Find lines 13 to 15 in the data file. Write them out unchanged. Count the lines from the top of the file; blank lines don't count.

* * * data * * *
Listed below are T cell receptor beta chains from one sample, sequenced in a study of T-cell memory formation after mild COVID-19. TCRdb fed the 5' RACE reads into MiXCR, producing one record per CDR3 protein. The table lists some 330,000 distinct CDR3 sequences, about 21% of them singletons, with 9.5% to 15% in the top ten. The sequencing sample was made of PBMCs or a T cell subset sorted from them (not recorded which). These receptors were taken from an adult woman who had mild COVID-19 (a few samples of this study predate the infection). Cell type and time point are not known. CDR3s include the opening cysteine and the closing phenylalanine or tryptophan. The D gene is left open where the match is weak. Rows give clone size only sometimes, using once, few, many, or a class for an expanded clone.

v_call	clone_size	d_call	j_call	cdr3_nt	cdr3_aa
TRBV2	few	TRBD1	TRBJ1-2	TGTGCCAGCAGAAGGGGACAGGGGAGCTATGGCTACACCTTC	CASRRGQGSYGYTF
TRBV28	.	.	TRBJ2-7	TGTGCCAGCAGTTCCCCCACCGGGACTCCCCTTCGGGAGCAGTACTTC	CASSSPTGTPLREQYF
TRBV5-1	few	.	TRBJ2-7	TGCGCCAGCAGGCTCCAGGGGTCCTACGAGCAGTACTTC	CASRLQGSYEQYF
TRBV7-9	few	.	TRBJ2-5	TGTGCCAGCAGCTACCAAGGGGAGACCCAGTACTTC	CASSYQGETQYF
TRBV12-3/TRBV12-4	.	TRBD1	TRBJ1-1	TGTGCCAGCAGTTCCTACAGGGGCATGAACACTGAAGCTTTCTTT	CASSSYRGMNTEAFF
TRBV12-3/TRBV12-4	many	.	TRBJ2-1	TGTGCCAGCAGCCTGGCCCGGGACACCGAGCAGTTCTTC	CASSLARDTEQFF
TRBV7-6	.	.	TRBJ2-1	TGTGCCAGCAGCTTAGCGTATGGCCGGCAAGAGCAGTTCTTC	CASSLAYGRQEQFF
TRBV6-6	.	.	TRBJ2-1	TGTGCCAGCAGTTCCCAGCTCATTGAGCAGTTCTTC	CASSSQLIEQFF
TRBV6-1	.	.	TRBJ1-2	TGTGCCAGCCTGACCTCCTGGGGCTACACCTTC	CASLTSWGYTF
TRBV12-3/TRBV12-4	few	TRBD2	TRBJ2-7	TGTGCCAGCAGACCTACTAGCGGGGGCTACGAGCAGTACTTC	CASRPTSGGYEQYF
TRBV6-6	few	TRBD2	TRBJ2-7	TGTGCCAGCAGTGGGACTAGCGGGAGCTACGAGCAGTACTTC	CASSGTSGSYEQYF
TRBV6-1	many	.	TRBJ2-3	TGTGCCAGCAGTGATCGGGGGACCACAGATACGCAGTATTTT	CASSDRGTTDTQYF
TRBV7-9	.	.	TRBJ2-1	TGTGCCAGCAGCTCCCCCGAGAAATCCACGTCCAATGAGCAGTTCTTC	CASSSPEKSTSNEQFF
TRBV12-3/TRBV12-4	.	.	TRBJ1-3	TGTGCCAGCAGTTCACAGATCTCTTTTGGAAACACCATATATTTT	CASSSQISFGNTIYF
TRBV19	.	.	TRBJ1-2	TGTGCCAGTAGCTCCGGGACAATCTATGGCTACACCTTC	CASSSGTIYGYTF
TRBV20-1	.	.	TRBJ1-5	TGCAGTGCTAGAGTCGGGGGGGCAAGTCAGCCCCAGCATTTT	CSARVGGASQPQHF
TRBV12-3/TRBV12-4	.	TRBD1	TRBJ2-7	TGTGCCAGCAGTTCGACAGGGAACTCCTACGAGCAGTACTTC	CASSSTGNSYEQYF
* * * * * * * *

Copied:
TRBV6-6	few	TRBD2	TRBJ2-7	TGTGCCAGCAGTGGGACTAGCGGGAGCTACGAGCAGTACTTC	CASSGTSGSYEQYF
TRBV6-1	many	.	TRBJ2-3	TGTGCCAGCAGTGATCGGGGGACCACAGATACGCAGTATTTT	CASSDRGTTDTQYF
TRBV7-9	.	.	TRBJ2-1	TGTGCCAGCAGCTCCCCCGAGAAATCCACGTCCAATGAGCAGTTCTTC	CASSSPEKSTSNEQFF